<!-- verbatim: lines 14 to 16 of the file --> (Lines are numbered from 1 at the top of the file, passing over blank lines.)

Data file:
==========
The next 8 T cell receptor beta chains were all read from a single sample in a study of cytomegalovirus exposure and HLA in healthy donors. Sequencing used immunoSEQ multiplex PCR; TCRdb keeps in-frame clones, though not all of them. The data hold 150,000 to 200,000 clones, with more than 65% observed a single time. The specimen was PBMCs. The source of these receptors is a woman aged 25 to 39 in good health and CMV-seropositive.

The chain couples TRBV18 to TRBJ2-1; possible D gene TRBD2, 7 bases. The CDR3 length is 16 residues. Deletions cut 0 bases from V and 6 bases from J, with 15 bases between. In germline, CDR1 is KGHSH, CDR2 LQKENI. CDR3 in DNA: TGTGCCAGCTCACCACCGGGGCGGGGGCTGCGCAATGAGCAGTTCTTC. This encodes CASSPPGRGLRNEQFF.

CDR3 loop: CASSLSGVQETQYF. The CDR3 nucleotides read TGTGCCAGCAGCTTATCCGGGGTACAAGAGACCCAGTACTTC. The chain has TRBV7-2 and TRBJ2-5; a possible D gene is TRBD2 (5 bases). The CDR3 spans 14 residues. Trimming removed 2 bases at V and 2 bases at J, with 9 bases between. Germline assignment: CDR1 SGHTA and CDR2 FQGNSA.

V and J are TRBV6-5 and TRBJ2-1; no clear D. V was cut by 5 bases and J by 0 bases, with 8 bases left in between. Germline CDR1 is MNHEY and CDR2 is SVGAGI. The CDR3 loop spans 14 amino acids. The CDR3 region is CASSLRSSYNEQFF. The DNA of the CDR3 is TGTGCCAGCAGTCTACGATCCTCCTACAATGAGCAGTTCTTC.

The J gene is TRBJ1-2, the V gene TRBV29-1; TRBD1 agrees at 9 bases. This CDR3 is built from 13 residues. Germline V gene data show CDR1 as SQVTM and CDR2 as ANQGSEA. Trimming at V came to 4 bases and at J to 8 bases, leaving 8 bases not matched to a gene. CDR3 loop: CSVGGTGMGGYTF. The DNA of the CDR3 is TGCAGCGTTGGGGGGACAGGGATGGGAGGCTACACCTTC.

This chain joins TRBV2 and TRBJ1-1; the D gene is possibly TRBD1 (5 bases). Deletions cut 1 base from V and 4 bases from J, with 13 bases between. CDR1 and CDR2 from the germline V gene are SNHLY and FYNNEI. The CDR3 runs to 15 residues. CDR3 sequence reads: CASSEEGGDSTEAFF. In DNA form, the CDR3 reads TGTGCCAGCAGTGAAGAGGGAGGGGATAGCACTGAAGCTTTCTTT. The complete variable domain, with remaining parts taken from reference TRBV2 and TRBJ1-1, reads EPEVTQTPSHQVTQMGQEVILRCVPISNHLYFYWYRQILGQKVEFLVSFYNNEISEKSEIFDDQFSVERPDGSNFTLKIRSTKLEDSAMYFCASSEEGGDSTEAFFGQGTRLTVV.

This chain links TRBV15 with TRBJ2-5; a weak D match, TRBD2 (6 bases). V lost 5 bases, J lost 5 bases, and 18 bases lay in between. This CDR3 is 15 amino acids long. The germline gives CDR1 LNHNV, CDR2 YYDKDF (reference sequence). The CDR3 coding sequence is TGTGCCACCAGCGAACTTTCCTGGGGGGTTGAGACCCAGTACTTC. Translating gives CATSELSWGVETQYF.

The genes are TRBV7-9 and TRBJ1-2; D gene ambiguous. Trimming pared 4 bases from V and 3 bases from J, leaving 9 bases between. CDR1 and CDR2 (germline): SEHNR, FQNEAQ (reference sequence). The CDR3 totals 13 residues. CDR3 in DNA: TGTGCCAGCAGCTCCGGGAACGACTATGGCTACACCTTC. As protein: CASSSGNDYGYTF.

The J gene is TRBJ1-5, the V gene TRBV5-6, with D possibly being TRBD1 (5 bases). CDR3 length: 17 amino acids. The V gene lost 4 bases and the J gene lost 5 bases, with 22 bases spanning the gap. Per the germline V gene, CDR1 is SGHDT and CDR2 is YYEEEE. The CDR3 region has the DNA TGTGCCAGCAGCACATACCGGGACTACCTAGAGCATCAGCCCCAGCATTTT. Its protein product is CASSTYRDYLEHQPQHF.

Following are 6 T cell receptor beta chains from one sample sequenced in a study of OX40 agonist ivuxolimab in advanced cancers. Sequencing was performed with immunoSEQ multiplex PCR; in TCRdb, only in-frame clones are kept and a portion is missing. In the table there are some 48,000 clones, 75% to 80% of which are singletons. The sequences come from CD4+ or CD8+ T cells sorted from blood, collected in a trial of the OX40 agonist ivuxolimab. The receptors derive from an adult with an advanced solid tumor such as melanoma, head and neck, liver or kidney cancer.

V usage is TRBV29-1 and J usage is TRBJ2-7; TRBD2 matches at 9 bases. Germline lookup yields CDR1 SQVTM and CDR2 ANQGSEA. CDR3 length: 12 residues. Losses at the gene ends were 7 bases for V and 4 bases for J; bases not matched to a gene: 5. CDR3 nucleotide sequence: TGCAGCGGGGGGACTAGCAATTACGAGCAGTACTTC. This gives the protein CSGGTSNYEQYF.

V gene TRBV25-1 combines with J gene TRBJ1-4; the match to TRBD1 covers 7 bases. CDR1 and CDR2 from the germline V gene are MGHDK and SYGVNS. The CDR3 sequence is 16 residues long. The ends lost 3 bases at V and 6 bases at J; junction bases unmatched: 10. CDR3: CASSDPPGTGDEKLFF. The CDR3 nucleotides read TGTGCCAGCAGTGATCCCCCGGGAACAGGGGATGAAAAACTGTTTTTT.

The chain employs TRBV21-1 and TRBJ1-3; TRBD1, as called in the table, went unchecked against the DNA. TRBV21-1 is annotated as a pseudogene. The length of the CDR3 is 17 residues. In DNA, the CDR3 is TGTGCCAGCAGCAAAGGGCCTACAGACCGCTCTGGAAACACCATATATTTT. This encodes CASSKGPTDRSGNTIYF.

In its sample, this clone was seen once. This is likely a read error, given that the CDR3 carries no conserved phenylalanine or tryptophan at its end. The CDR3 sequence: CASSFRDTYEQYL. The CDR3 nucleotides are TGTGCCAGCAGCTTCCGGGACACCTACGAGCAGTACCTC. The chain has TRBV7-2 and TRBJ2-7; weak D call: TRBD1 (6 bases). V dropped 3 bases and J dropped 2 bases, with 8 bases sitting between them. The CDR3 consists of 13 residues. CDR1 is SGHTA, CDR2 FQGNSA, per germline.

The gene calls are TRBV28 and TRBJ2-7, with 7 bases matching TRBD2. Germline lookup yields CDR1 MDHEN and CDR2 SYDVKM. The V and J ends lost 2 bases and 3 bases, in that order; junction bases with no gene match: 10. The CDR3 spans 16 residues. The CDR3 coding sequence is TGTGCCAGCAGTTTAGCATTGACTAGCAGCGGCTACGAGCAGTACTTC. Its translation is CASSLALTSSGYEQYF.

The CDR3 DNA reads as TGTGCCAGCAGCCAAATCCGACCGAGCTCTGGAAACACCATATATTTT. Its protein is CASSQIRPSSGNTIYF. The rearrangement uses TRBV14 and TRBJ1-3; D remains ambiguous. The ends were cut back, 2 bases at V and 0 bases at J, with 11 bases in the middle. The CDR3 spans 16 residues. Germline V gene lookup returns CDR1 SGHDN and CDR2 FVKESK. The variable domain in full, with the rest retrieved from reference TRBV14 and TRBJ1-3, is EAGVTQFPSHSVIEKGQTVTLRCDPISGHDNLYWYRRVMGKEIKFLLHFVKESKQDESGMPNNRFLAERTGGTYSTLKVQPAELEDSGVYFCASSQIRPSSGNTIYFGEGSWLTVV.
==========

In its sample, this clone was seen once. This is likely a read error, given that the CDR3 carries no conserved phenylalanine or tryptophan at its end. The CDR3 sequence: CASSFRDTYEQYL. The CDR3 nucleotides are TGTGCCAGCAGCTTCCGGGACACCTACGAGCAGTACCTC. The chain has TRBV7-2 and TRBJ2-7; weak D call: TRBD1 (6 bases). V dropped 3 bases and J dropped 2 bases, with 8 bases sitting between them. The CDR3 consists of 13 residues. CDR1 is SGHTA, CDR2 FQGNSA, per germline.

The gene calls are TRBV28 and TRBJ2-7, with 7 bases matching TRBD2. Germline lookup yields CDR1 MDHEN and CDR2 SYDVKM. The V and J ends lost 2 bases and 3 bases, in that order; junction bases with no gene match: 10. The CDR3 spans 16 residues. The CDR3 coding sequence is TGTGCCAGCAGTTTAGCATTGACTAGCAGCGGCTACGAGCAGTACTTC. Its translation is CASSLALTSSGYEQYF.

The CDR3 DNA reads as TGTGCCAGCAGCCAAATCCGACCGAGCTCTGGAAACACCATATATTTT. Its protein is CASSQIRPSSGNTIYF. The rearrangement uses TRBV14 and TRBJ1-3; D remains ambiguous. The ends were cut back, 2 bases at V and 0 bases at J, with 11 bases in the middle. The CDR3 spans 16 residues. Germline V gene lookup returns CDR1 SGHDN and CDR2 FVKESK. The variable domain in full, with the rest retrieved from reference TRBV14 and TRBJ1-3, is EAGVTQFPSHSVIEKGQTVTLRCDPISGHDNLYWYRRVMGKEIKFLLHFVKESKQDESGMPNNRFLAERTGGTYSTLKVQPAELEDSGVYFCASSQIRPSSGNTIYFGEGSWLTVV.